Younger generations are going to grow up in a very different world to that of their parents – and through no fault of their own.
Compared to babies born in 1960, a series of new models suggests children born after 2010 will experience four times as many extreme climate events in their lifetimes on average, and that's only if we keep global warming to 1.5 degrees Celsius, a threshold that is approaching all too fast.
A recent report from the United Nations already puts the world on track to warm 2.7 degrees by the end of the century, and according to the new models, that extra degree or so will be exponentially disastrous.
If the world warms by 3 degrees Celsius come 2100, the authors predict the average 6-year-old will experience twice as many wildfires and cyclones, three times as many river floods, four times as many crop failures, five times as many droughts, and 36 times as many heatwaves as early Gen X-ers.
"Our results highlight a severe threat to the safety of young generations and call for drastic emission reductions to safeguard their future," the authors write.
As the climate crisis continues, growing evidence suggests extreme weather events like hurricanes, cyclones and wildfires will become more frequent and possibly more severe as well.
The new study is the first to predict how younger generations will be personally impacted by these looming disasters over their lifetimes.
To calculate this, researchers created models that incorporate three streams of information: global population data, such as populations growth and average lifespans; projections for six extreme weather events, including wildfires, cyclones, river floods, crop failures, droughts and heatwaves; and future climate scenarios put together by the Intergovernmental Panel on Climate Change (IPCC).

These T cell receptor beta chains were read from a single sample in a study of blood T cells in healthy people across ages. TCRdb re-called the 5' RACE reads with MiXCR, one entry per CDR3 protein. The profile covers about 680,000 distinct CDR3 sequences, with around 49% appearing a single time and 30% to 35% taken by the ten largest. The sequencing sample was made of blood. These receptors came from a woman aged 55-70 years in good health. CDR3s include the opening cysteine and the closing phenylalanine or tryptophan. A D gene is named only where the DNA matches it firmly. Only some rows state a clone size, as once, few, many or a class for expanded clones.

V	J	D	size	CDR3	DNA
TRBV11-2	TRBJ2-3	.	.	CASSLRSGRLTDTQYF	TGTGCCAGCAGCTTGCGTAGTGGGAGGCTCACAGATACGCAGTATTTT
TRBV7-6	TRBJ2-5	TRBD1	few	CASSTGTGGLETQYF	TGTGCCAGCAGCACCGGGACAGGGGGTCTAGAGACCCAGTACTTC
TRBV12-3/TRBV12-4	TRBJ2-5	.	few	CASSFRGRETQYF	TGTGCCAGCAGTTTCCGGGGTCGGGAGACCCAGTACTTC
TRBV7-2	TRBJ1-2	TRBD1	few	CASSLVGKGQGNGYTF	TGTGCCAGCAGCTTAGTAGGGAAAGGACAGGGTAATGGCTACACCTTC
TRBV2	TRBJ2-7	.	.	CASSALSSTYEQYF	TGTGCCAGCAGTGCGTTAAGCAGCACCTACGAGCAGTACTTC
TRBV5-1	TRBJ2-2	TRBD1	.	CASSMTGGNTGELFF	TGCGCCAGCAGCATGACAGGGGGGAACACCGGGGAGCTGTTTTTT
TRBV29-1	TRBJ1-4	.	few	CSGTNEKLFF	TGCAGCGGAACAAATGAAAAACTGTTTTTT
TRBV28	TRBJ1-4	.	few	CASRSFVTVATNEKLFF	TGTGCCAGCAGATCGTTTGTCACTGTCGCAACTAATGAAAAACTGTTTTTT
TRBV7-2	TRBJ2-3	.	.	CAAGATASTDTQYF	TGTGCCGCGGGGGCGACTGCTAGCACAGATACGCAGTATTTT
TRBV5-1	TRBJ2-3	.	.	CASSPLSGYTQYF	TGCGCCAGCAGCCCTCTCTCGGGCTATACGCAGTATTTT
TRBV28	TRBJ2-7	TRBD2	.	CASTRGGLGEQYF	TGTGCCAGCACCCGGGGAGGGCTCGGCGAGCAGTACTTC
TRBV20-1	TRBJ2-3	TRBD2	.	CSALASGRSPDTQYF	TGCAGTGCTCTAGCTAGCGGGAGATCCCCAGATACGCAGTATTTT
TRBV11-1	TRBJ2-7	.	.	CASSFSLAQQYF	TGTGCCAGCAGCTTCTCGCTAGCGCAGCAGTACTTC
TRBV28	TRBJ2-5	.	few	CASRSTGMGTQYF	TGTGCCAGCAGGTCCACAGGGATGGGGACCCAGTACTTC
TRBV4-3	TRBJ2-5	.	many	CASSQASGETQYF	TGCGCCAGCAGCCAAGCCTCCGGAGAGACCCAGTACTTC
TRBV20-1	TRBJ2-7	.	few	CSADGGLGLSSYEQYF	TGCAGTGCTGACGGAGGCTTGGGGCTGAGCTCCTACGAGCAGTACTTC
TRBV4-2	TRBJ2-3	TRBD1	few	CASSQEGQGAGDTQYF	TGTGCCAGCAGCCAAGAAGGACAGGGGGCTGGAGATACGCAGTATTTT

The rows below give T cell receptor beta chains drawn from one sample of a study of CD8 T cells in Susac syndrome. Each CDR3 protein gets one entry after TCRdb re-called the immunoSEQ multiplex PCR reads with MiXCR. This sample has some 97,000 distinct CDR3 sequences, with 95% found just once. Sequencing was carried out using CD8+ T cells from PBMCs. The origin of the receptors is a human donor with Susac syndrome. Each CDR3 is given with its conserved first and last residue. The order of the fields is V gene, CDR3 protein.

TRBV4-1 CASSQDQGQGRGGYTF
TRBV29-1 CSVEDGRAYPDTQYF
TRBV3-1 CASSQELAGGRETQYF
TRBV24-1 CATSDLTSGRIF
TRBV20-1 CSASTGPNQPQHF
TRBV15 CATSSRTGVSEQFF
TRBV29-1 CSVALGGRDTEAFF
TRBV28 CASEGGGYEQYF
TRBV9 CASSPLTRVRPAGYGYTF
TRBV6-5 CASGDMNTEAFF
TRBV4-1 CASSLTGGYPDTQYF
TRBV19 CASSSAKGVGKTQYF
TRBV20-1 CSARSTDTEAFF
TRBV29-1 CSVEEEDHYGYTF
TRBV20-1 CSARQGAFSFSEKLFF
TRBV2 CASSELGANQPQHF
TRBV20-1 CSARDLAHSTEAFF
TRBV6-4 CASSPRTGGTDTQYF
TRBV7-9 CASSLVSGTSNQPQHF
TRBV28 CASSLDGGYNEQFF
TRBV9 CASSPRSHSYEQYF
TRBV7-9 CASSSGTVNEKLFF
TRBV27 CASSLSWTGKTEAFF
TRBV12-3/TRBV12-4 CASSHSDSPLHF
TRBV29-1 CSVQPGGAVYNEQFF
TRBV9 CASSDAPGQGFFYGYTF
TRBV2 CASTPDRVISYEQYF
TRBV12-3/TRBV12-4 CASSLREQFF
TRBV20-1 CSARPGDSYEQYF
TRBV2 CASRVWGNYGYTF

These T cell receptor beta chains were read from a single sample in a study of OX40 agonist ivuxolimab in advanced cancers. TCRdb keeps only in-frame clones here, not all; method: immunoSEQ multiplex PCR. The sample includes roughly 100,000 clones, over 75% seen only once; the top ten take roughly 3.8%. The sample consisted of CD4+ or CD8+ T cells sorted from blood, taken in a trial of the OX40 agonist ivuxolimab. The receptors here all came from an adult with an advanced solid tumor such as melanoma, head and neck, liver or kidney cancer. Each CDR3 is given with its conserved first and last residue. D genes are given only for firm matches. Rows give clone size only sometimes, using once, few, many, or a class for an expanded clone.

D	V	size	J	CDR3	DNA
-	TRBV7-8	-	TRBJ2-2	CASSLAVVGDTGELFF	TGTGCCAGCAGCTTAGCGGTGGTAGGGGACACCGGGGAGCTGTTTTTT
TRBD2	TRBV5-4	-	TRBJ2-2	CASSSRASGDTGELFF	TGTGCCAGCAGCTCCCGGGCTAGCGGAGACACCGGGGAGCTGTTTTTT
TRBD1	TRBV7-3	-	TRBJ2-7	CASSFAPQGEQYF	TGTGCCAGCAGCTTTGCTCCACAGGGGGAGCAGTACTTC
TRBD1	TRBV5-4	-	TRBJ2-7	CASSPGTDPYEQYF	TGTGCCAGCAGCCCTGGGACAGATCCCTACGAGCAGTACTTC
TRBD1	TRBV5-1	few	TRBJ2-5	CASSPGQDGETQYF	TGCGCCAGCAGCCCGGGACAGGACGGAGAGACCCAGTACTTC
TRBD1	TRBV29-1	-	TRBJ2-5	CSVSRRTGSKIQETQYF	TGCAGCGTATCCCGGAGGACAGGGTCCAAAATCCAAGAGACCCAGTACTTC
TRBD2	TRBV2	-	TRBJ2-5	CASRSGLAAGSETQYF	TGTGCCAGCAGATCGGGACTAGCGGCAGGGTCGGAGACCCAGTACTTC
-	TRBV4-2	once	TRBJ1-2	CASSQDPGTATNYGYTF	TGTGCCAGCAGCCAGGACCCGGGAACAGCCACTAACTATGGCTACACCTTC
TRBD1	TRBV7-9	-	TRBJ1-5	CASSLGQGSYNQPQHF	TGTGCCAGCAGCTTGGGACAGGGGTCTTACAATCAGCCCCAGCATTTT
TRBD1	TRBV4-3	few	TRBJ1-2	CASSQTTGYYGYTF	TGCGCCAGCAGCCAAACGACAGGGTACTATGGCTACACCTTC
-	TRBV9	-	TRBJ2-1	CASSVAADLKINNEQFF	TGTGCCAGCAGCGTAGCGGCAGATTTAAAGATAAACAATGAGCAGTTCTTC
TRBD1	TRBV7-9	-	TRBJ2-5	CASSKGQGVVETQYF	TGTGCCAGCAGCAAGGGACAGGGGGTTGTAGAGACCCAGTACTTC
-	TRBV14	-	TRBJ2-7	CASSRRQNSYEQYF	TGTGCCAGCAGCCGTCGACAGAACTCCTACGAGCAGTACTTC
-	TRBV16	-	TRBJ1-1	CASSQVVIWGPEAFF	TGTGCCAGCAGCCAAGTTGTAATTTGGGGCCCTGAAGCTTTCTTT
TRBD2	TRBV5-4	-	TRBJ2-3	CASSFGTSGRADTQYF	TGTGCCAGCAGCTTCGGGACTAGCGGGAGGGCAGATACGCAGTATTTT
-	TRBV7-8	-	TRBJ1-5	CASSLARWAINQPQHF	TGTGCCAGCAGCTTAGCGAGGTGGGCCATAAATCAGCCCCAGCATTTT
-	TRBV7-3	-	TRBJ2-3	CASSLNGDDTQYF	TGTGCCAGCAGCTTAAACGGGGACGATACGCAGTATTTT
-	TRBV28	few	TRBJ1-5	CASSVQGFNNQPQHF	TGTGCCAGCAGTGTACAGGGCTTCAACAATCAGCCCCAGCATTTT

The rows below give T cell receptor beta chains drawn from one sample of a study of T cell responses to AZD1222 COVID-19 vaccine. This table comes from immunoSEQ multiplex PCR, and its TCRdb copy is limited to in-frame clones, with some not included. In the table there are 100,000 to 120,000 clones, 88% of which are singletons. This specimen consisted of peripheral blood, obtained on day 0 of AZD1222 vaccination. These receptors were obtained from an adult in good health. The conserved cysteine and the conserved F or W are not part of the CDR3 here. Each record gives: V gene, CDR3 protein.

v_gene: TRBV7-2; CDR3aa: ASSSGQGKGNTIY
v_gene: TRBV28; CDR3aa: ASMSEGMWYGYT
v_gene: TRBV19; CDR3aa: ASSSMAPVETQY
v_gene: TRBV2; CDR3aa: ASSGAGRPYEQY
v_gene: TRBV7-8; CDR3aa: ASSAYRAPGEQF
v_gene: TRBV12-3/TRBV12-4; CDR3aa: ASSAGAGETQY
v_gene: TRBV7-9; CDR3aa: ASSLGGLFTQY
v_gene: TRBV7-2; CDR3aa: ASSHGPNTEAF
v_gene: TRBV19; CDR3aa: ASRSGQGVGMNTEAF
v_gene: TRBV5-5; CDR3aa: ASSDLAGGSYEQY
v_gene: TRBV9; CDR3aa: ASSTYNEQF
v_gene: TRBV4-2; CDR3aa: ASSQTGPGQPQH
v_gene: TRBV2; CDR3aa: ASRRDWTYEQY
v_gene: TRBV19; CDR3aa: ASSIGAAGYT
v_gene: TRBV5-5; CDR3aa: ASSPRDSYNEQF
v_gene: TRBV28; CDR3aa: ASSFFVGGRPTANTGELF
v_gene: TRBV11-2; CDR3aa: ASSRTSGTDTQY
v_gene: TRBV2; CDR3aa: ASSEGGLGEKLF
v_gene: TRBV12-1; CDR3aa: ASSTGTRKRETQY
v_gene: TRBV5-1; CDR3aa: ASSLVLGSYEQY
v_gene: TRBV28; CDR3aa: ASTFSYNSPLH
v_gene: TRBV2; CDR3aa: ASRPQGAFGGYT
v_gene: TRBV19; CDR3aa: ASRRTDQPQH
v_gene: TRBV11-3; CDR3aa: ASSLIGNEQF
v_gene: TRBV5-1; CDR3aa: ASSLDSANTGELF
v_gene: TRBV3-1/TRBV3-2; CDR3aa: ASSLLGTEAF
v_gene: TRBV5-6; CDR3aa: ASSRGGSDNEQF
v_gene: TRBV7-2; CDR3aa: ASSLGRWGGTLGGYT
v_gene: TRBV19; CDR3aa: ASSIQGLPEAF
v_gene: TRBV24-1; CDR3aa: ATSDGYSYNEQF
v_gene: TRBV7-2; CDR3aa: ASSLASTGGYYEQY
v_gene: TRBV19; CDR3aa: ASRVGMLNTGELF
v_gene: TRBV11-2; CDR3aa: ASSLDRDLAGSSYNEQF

The results are far from perfect, but they are an important step in identifying differences in "intergenerational inequalities".
For example, a child born in 2020 gets to look forward to significantly more heatwaves throughout their lifetime. But the amount will depend on how much we limit emissions: a person born in 1960 will experience around four heat waves in their lifetime, while today's children will experience around 18 if warming is limited to 1.5 degrees, or 22 if warming rises to 2 degrees.
With a 'business as usual' scenario – which is going to lead to a rise of between 2.6 and 3.1 degrees – those born in 2020 will experience around 30 heatwaves in their lifetime, seven times more than those born in 1960.
For kids living in parts of the global south, the numbers are particularly worrisome. Compared to people who lived before the industrial revolution, those born in 2020 in sub-Saharan Africa are predicted to experience, on average, nearly 6 times more extreme climate events in their lifetimes.
In all likelihood, the authors say that's an underestimation.
After all, the data punched into their models do not include slow-onset disasters like coastal flooding from rising seas and do not consider the possibility that climate events may get more severe as well as more frequent. What's more, multiple exposures to climate disasters in one year were only counted as one.
The good news is that if warming can be limited to 1.5 degrees, researchers think the burden of extreme weather events on children can be "substantially reduced".
In the Middle East and Northern Africa, for instance, lifetime exposure to extreme weather events could fall by a whopping 40 percent among younger generations, but only if we meet the strictest aspirations of the Paris climate agreement.
If we want that to be our reality, we need to change direction and fast.
An accompanying report to the models, released by the organization Save the Children, urges wealthy nations around the world to limit global warming to 1.5 degrees and invest in ways that will help children adapt to the climate crisis and the new extremes of their future. Otherwise, the CEO Inger Ashing says, we will be handing our children "a deadly future".
"The climate crisis is a child rights crisis at its core," continues Ashing.
"We need to scrap our dependency on fossil fuels, set up financial safety nets and support the hardest hit people. We can turn this around – but we need to listen to children and jump into action. If warming is limited to 1.5 degrees, there is far more hope of a bright future for children who haven't even been born yet."
The study was published in Science.